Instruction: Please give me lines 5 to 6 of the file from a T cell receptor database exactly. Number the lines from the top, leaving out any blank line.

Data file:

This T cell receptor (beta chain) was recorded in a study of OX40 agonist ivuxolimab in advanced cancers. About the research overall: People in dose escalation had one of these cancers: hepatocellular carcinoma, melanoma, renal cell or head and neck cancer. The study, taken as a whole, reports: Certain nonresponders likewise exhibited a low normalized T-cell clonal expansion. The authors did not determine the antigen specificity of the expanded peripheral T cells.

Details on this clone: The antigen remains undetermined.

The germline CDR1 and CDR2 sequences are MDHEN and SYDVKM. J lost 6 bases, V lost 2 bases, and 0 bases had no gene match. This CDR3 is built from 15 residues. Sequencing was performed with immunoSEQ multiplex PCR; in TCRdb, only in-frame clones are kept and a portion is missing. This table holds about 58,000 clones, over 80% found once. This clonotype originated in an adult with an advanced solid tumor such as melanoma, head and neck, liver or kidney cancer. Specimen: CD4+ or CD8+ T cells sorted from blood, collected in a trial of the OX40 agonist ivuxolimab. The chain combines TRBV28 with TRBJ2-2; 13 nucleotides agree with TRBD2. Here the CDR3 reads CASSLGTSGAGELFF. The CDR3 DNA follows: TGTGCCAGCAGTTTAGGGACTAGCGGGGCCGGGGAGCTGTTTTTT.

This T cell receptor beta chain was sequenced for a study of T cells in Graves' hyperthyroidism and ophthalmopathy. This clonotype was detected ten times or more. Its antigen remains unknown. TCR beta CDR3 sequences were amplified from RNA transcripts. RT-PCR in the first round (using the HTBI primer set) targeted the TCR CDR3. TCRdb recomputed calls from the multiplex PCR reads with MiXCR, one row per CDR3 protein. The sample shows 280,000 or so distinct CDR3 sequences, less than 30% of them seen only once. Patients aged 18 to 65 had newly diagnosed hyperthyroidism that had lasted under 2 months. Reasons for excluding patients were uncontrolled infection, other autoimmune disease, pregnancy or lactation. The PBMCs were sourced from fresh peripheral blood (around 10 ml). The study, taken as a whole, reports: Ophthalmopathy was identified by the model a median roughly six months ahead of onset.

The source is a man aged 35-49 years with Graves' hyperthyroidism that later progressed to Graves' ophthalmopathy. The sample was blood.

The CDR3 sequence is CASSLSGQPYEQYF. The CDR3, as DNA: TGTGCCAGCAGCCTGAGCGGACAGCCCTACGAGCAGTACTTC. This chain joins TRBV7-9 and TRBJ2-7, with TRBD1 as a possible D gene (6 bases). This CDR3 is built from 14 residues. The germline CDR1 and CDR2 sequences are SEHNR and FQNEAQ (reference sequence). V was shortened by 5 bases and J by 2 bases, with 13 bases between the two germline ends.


The source is a man aged 35-49 years with Graves' hyperthyroidism that later progressed to Graves' ophthalmopathy. The sample was blood.

The CDR3 sequence is CASSLSGQPYEQYF. The CDR3, as DNA: TGTGCCAGCAGCCTGAGCGGACAGCCCTACGAGCAGTACTTC. This chain joins TRBV7-9 and TRBJ2-7, with TRBD1 as a possible D gene (6 bases). This CDR3 is built from 14 residues. The germline CDR1 and CDR2 sequences are SEHNR and FQNEAQ (reference sequence). V was shortened by 5 bases and J by 2 bases, with 13 bases between the two germline ends.